Regularly conduct fire and safety drills to ensure everyone on board knows what to do in the event of an emergency. Locations of escape hatches should be known.

Safety at Sea

What Is Required For the Safe Operation of an Airboat?

In order to efficiently operate an airboat a variety of safety and registration rules need to be abided by. Regulations are likely to vary from state to state, but in general the guidelines are in place to ensure an airboat is operated in an effective and safe manner. Safety equipment in place is likely to be a high requirement.


Having the right safety gear and equipment for operating an airboat

A fun and versatile airboat is highly enjoyable to ride, but if not operated in a safe and efficient manner they are susceptible to sinking or capsizing; often as a result of lacking flotation and ease in which they are able to lose balance. In addition, the air boats aren’t designed to operate in reverse; as a consequence it can be more difficult to avoid a potential situation in the water.

It is also crucial for the air boat operator to be mindful of the debris, sand, or water which might pass through the propeller and in the direction of other motor-driven boats. A high level of boat safety is highly desirable for all boats, including the air boats, and might include:

Life Jackets — a first requirement to boat safety is likely to relate to wearing a lifejacket, which is mandatory in many states for the person under 18 years of age. Even if not a requirement by law to wear a lifejacket for the adults, it is often highly recommended that a lifejacket is worn by all on board to ensure the full safety and protection at all times. A lifejacket must be able to fit appropriately for the size of person.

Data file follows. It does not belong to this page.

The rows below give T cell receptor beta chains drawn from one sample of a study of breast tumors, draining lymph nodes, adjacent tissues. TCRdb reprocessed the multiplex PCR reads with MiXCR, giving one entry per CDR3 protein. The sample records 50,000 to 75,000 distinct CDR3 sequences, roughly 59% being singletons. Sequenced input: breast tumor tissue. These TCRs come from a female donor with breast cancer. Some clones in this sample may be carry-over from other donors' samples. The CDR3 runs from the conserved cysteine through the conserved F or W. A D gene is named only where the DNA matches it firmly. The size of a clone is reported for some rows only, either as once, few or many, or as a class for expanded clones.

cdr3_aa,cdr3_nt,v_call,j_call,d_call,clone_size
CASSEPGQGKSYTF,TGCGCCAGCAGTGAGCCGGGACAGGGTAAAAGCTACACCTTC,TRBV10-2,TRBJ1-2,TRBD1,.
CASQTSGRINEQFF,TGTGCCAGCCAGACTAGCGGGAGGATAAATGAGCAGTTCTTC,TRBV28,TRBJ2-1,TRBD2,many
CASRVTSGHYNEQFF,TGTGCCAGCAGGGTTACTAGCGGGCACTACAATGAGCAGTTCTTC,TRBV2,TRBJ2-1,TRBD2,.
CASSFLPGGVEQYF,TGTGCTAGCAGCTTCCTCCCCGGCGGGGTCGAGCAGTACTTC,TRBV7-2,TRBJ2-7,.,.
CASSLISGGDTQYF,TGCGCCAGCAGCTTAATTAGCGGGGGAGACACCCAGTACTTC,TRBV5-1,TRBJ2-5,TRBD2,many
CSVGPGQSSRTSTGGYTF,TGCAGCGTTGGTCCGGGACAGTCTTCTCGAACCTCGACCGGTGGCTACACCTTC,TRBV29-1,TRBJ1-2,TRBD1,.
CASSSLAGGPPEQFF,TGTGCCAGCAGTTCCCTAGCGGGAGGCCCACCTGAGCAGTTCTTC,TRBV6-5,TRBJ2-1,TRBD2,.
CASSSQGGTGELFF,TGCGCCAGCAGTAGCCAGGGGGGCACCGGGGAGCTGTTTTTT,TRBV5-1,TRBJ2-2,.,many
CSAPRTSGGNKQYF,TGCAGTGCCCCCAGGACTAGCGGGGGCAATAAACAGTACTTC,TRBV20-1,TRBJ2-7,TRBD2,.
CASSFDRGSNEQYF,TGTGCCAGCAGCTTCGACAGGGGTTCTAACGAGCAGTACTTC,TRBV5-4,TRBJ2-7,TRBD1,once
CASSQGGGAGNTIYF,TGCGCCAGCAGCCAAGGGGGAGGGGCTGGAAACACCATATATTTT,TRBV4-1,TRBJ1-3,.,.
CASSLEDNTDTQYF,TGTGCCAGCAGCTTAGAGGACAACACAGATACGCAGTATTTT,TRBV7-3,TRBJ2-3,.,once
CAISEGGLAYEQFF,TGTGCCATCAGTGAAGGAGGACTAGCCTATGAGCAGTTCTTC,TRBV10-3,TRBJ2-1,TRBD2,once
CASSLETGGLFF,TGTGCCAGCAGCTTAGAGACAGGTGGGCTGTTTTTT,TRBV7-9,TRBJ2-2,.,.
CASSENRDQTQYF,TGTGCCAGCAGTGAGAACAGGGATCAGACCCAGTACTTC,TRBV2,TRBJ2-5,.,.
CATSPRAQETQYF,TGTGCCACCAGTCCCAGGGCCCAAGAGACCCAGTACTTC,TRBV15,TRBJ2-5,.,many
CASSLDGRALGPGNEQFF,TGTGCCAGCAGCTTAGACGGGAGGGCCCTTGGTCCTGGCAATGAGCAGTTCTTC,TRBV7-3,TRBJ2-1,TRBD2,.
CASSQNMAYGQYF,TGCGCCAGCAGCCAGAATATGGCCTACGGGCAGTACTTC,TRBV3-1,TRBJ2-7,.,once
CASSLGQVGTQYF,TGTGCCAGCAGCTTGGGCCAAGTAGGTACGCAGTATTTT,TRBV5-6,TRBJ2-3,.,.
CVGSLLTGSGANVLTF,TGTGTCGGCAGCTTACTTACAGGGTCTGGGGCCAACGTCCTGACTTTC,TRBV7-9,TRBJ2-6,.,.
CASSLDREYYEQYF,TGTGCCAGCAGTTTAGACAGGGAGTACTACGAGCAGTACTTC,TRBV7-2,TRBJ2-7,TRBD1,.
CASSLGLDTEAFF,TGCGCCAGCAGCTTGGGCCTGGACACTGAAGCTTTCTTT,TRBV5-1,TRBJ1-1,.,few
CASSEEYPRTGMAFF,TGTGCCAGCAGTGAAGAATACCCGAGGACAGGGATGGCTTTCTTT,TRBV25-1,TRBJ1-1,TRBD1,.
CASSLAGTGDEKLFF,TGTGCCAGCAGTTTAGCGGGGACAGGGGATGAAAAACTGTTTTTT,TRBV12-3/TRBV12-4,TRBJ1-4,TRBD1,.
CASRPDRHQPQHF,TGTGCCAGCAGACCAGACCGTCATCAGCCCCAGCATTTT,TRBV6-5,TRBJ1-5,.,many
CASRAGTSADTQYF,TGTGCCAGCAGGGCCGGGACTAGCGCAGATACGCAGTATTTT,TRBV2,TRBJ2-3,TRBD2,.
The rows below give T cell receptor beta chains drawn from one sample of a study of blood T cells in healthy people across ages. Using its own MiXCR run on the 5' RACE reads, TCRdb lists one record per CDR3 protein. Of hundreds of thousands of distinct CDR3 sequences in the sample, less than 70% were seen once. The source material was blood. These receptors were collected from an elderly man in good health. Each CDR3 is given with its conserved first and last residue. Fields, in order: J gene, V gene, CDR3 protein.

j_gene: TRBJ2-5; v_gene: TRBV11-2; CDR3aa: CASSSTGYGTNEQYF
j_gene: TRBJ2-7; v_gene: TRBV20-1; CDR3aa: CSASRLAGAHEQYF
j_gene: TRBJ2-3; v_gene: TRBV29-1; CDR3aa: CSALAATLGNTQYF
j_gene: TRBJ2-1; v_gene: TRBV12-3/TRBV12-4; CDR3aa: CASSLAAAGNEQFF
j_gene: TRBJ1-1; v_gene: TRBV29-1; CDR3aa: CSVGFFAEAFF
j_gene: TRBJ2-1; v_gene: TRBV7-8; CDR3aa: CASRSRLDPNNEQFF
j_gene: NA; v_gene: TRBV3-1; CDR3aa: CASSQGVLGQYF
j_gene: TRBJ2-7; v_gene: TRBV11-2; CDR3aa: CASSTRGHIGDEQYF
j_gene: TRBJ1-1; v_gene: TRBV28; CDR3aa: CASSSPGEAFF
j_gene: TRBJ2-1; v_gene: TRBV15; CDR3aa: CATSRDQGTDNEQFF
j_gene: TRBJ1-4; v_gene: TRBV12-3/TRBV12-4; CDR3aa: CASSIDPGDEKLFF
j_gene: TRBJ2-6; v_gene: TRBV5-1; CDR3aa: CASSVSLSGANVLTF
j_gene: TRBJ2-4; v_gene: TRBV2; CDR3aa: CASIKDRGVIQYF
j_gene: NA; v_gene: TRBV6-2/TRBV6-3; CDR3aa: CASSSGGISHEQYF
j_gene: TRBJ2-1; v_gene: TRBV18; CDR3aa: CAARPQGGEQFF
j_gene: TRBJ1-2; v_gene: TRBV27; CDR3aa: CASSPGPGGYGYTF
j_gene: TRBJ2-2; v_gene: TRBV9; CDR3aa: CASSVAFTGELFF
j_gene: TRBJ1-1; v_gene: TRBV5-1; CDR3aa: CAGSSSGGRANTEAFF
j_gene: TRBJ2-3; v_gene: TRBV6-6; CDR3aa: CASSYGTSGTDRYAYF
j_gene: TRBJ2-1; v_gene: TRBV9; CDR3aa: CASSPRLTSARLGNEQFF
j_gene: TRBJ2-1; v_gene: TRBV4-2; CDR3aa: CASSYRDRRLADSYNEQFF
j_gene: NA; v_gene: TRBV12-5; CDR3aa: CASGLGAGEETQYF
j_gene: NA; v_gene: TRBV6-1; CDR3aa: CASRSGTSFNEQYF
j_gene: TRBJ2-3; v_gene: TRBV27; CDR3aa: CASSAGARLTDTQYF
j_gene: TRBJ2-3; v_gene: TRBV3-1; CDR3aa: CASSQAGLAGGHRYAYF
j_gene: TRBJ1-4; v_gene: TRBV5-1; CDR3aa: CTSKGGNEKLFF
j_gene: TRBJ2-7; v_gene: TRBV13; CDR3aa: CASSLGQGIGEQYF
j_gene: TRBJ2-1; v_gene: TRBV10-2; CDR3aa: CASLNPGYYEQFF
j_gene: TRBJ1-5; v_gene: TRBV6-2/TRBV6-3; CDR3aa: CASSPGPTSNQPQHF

Fire extinguisher — a fully functional manual or semi-automatic fire extinction system is highly desirable on all makes and models of water craft that are equipped with inboard or outboard machinery. In the event of an engine fire you want to have access to an extinguisher for putting out the flames as soon as possible.

Navigational lights — in order to operate in complete safety in low light conditions you want to make certain that the navigation lights are mounted on board the vessel. Beyond just having the ability to operate in a safe manner, navigational lights are also ideal to alert other boat owners of the presence of the air boat.

Flags — a further great safety aspect relates to having the right complement of flags on board the air boat. A key flag is likely to relate to the diver down flag, which is required in those situations where the diver is in the water for a variety of reasons. A flag needs to be at a height of 10-ft above the air boat, and sized in the region of 10″ x 12″.
Sound distress device — lastly, you might want to make certain you have access to a distress signal or sound device is highly desirable to have onboard the air boats in the event of an emergency situation. A sound device is highly effective at attracting the attention of other boats in the local area and the distress alert signal is needed to give an instant indication that help is required.

What registration requirements are needed for operating an airboat?

In order that a full operational airboat can be used in public bodies of water it is necessary to the registered with the local state authorities. If you are planning on using the air boats in private ponds or other bodies of water, registration isn’t likely to be mandatory. Also, the paddle powered vessels, such as the kayaks and canoes aren’t in need of registration.

A registration certificate is a requirement for those situations where you might be stopped by the local police or Coast Guard, and required to clearly indicate the right paperwork for operation and ownership. Registration costs are likely to relate to the state laws and size of water craft.

Is it easy to arrange insurance on an airboat?

If you are looking at the viability of arrange insurance on an airboat, many of the insurance companies are likely to be very restrictive in relation to offering this type of coverage since the airboats can be quite dangerous. It shouldn’t be difficult to arrange a liability only insurance policy, which will make sure you are protected against damage to a third party, person or property. In the states that have a large number of waterways that are used by air boat operators, it is likely to be easier to arrange insurance coverage beyond just the personal liability insurance.